In Canada in order to change the constitution, the requirements are even higher, in terms of the formula that requires participation of most of the provinces and qualified majorities within them. Of course this formula will not come into play when the federal and provincial governments will vote on the final agreement, because they treat it like a simple law and not like a constitutional law, although they will pretend that it takes away both our land rights and our sovereignty.

If we ever wanted to change the constitution of the Tsawwassen First Nation again after the initial approval it would also require a 2/3 majority of members voting in a referendum. The same applies to the guarantees that have been set out by the band council to try to get people to sign on to the agreement.

The guarantees have to do with social services and monies that will be paid out to members on the basis of the final agreement, but it is clear that they are not rights and simply promises that will be abandoned once they run out of money.

Right now a lot of additional money is being put on the table, because the Canadian and British Columbian governments are extremely nervous about the out come of the vote on the Tsawwassen Final Agreement which will take place on July 25th, 2007 at the Tsawwassen First Nation.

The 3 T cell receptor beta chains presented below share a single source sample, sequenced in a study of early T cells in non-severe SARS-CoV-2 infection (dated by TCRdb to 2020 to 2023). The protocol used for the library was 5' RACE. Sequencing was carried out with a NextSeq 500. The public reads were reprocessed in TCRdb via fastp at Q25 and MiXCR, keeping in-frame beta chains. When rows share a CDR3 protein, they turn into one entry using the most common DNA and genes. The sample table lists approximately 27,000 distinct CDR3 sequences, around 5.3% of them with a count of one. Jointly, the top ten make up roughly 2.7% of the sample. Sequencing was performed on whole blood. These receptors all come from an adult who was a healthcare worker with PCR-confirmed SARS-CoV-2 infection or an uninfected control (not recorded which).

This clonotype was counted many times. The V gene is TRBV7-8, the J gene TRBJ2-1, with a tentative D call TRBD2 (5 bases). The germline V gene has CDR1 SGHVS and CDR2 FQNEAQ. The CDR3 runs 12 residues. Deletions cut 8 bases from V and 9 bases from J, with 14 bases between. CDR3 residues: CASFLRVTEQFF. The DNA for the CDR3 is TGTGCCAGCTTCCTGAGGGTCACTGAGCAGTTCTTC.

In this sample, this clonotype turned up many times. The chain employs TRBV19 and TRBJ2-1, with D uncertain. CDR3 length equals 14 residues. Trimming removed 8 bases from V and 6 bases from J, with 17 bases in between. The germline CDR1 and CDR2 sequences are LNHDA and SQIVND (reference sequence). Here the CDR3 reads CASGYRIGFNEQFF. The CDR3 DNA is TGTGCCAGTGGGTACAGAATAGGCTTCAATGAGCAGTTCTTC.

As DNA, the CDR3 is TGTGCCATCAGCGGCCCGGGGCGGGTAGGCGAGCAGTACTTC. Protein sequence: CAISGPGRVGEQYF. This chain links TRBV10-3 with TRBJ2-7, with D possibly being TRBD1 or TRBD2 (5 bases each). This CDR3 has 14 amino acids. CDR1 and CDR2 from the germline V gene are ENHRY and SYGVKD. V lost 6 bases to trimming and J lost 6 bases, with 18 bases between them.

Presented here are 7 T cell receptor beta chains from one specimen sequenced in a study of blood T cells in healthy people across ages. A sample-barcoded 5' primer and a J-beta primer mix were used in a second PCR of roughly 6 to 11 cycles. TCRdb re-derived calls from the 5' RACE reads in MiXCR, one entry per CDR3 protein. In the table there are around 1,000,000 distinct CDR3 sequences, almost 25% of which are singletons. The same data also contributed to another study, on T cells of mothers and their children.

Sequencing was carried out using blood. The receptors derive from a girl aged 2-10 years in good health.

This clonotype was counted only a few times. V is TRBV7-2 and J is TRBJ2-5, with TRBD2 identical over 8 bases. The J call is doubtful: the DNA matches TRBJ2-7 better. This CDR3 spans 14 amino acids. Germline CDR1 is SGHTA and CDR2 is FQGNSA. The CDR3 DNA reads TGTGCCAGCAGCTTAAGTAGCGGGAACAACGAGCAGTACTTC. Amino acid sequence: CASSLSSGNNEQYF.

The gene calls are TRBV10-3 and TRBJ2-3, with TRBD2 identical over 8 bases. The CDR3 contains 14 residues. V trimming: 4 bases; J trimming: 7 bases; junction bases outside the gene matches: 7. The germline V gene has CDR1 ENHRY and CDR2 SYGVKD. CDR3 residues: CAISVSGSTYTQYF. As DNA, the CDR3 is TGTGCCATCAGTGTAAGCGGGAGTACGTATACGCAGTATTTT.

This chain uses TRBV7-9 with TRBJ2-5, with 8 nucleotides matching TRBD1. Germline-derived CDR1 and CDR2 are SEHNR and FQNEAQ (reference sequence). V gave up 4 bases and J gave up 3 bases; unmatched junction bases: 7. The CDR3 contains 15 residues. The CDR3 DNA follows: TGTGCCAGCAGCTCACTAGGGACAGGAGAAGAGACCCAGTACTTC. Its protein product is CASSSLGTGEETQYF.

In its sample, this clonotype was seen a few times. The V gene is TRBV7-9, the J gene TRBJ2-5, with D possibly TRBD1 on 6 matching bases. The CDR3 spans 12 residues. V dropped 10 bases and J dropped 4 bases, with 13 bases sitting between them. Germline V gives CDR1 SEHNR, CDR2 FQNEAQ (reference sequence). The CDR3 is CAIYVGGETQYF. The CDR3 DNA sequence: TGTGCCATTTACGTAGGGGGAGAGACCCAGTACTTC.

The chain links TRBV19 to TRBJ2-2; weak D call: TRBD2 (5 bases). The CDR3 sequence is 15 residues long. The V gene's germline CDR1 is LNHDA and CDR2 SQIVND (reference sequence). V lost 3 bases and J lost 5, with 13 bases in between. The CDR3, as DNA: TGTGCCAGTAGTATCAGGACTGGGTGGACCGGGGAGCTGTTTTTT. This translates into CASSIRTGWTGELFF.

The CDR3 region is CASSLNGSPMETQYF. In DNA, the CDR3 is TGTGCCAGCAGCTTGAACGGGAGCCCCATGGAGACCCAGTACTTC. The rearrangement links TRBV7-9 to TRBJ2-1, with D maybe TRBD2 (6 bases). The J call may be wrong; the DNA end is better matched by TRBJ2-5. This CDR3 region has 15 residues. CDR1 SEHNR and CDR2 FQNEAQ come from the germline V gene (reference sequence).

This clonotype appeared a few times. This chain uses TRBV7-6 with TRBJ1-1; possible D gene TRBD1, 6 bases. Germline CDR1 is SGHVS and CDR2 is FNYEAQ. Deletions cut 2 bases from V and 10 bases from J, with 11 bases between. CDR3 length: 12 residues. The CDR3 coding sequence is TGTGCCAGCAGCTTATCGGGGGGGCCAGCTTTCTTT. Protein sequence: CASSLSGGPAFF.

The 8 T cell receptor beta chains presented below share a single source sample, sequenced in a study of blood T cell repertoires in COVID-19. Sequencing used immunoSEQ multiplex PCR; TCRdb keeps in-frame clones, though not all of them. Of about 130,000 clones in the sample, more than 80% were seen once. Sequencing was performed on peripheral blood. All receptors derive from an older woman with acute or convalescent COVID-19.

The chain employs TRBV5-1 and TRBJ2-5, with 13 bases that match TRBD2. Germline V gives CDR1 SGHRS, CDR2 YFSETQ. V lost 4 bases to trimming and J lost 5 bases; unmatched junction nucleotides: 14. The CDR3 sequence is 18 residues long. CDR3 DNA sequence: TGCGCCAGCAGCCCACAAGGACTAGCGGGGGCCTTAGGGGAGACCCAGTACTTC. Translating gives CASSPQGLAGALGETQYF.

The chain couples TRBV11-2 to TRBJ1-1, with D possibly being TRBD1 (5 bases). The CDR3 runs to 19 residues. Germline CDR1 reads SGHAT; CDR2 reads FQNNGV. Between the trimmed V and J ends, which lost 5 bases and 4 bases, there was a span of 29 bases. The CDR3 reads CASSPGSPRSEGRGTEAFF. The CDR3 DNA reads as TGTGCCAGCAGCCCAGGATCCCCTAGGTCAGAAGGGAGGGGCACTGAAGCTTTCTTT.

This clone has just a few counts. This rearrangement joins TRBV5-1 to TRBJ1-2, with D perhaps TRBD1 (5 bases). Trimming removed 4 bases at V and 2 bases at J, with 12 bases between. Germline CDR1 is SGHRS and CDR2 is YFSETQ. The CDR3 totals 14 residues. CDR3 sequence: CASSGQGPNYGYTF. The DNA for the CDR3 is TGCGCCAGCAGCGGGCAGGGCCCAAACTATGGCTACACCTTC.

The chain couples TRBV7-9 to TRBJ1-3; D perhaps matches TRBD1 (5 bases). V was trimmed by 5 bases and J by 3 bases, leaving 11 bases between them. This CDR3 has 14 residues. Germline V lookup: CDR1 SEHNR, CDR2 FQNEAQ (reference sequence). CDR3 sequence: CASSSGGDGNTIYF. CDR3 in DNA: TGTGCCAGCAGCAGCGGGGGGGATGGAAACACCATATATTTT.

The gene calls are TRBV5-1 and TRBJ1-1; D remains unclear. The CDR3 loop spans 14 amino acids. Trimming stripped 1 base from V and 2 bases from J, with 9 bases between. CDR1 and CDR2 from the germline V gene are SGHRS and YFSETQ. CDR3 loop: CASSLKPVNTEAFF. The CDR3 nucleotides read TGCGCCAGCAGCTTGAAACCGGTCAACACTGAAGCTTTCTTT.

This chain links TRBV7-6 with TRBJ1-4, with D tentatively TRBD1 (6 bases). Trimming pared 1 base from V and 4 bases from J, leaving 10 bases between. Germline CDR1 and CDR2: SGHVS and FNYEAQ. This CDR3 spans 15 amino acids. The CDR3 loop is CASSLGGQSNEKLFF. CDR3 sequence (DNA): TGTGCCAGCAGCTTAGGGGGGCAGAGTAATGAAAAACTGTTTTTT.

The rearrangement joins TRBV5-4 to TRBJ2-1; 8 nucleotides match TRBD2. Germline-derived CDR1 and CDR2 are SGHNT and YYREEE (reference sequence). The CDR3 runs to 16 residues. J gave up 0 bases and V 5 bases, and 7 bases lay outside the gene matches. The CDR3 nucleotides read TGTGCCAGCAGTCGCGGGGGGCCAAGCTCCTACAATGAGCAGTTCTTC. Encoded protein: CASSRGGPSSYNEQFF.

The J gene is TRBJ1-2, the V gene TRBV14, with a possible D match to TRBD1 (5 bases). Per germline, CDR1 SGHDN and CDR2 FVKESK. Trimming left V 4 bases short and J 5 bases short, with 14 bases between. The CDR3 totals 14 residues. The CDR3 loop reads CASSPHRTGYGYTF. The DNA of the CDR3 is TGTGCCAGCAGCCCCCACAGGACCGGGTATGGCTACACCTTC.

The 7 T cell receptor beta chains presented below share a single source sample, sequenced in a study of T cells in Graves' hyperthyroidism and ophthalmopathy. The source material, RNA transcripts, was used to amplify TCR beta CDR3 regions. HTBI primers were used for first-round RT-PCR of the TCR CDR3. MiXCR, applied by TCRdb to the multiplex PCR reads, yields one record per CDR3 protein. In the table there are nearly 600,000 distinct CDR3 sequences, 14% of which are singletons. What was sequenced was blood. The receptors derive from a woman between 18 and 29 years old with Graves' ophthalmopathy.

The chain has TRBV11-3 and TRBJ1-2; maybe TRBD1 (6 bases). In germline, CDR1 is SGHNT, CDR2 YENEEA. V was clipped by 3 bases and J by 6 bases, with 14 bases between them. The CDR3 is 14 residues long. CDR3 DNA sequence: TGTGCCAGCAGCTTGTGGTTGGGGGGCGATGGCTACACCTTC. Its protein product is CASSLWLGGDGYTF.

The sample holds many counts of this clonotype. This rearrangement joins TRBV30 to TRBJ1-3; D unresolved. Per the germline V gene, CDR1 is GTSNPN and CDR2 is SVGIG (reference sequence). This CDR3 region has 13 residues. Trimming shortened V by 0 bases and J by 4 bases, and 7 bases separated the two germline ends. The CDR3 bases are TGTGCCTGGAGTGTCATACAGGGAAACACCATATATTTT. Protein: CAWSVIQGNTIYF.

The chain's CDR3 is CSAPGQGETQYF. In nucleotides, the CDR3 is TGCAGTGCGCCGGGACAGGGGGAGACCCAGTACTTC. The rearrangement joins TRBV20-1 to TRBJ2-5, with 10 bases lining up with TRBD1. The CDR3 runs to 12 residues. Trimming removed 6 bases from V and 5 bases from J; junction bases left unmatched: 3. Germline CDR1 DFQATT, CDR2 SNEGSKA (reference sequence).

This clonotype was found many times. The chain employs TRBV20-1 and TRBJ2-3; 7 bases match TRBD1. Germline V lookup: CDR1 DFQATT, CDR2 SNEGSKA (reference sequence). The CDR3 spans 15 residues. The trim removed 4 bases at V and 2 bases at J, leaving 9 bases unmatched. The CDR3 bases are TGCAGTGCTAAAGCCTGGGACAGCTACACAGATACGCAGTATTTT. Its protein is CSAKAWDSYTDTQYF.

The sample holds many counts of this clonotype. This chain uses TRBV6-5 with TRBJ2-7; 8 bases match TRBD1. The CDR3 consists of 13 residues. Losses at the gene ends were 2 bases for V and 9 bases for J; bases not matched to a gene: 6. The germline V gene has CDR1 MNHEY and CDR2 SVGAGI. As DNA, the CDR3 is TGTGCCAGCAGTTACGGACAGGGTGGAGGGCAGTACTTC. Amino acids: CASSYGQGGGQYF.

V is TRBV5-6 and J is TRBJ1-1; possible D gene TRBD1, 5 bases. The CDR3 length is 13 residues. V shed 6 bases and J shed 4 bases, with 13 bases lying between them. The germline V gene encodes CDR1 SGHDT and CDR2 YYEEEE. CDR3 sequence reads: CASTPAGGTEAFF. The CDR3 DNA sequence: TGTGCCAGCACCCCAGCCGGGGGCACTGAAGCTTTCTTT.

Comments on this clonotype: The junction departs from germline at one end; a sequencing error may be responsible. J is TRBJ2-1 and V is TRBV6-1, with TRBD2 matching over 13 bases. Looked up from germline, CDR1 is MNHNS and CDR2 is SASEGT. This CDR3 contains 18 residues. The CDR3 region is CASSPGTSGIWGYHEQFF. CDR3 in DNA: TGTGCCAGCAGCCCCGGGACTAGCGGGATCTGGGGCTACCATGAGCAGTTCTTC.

The provincial government just allocated millions of dollars to first nations to promote the final agreements and engage in PR work.

With some of these monies the Tsawwassen First Nation has published a “Survival Guide to the Tsawwassen First Nation Final Agreement 2007”.

This Survival Guide is supposed to be a quick compilation of what is contained in the extensive Final Agreement. I am providing a full copy of this document.

I would like to reference some very key items that raise very serious question about the legitimacy of this vote. Under “Members Benefits” two cash incentives to voters are stated.

In particular it states that “each elder over 60 will receive $15,000, shortly after ratification day” and “approximately $1,000 per member on Effective Date”.

I feel that these cash incentive are a bribe to vote YES to the Final Agreement. These are the cash guarantees that are written right into the agreement and that are openly promoted, but I know that there are additional monies paid out just to get people to vote on this agreement.

As already set out above, the vote will take place without meeting basic requirements for such a fundamental, constitutional vote.